New technologies are carving out novel career opportunities
THE BIG data revolution is fast becoming the gold rush of the twenty-first century, and everyone is eager to harness the opportunities it has brought with it. Reams of data are being produced every second from phones, credit cards, online interactions, infrastructure and tablets. The data produced in the last two years alone dwarfs all that was created over the last few decades. And with estimations that there will be 15bn devices connected across the internet by 2015, increasing to 40bn by 2020, the amount of data available is only set to rise dramatically.
It is not just the availability of data that is creating waves, however. It is also the fact that we now have the technology to utilise it. Companies that have been able to scrutinise and find patterns in data are quickly gaining a competitive advantage – and those firms that can turn data into meaningful information are those best set to succeed. The ability to link data sets is creating new insights. It has also given rise to data art: a visual representation that helps with “data storytelling”, it is able to combine sophisticated models developed by mathematicians and statisticians to use big data in a “visual language”.
ACCOUNTING FOR BIG DATA
The market for big data analytics is unsurprisingly growing rapidly, with forecasters expecting it to reach $23bn (£13.7bn) by 2016. The Association of Chartered Certified Accountants (ACCA) has been doing research into what this means for business and for the accountancy profession. The paradox of new technology is that it offers the chance to replace the value lost as it commoditises traditional skills. But managing big data requires the right people.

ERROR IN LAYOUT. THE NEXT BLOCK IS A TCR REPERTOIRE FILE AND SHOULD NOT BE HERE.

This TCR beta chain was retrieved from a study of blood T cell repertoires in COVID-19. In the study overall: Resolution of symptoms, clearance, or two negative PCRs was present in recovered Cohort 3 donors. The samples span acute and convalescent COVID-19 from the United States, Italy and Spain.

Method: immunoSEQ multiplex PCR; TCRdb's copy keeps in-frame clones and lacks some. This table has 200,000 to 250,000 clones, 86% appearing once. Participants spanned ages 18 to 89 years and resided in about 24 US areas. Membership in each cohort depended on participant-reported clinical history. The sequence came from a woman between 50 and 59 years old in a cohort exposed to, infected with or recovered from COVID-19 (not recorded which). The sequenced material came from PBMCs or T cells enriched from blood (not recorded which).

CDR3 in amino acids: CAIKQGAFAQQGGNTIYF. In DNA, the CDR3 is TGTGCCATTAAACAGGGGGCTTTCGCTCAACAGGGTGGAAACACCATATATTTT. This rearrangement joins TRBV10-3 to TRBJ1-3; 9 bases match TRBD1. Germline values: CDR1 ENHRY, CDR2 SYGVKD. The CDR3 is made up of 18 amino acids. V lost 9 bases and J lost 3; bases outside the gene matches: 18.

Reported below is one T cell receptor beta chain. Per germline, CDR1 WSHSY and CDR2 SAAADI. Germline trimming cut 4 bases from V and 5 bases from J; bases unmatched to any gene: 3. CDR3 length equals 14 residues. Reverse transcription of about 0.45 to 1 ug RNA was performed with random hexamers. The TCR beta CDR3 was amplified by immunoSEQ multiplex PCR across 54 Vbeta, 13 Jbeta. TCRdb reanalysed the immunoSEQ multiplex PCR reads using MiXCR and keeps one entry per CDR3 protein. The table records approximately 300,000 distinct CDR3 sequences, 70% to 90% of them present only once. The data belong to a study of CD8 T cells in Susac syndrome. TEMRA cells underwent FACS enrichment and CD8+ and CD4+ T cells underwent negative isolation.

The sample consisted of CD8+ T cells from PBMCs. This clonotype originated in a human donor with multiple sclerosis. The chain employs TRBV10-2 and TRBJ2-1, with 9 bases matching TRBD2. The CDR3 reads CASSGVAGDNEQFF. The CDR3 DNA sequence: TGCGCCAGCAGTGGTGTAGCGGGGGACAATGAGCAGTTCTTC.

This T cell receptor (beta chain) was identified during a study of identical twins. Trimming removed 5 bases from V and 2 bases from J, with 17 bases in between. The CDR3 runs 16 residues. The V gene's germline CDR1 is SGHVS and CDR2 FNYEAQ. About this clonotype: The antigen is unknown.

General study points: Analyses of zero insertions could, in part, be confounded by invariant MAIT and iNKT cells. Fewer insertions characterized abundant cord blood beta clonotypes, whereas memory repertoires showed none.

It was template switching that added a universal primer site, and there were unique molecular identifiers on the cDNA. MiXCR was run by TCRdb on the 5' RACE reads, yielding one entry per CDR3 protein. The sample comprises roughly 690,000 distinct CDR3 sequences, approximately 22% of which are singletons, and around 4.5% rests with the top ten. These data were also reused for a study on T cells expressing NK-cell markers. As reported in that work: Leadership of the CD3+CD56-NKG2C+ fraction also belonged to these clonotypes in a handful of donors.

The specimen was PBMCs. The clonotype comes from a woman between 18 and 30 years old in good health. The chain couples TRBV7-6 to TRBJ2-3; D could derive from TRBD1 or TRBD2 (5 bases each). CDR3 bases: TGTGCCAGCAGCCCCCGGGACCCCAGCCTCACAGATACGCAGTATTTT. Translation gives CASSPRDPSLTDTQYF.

Advances in automation, such as self-service data retrieval, are freeing accountants and the finance function from the more routine aspects of internal reporting and compliance work – and creating opportunities for them to alter their profile in business radically. The fact that ACCA, one of the world’s largest accountancy bodies, employs a “futurist” to anticipate these dramatic changes is an illustration of how vital and relevant big data is and could be.
Trained to gather, analyse and benchmark information, and to use data in modelling and forecasting, accountants and finance professionals can provide a new and critical service: making big data smaller, “distilling” vast amounts of information into actionable insights. Responsible for the integrity of reports and accounts, they can help act as custodians of non-financial datasets, and set quality and ethical standards for the information used in making strategic decisions for third parties. This role will become increasingly important as more companies look for ways to develop new products and services from data they generate and own, particularly within the context of growing concerns around privacy and ethical data usage.
Big data also offers the finance professional the possibility of moving further into a more strategic, proactive role in business. It is important, however, to understand the realities of what it means: the opportunities are matched by the difficulties. Those who equip themselves with the skills and form new collaborations will be the ones best placed to succeed.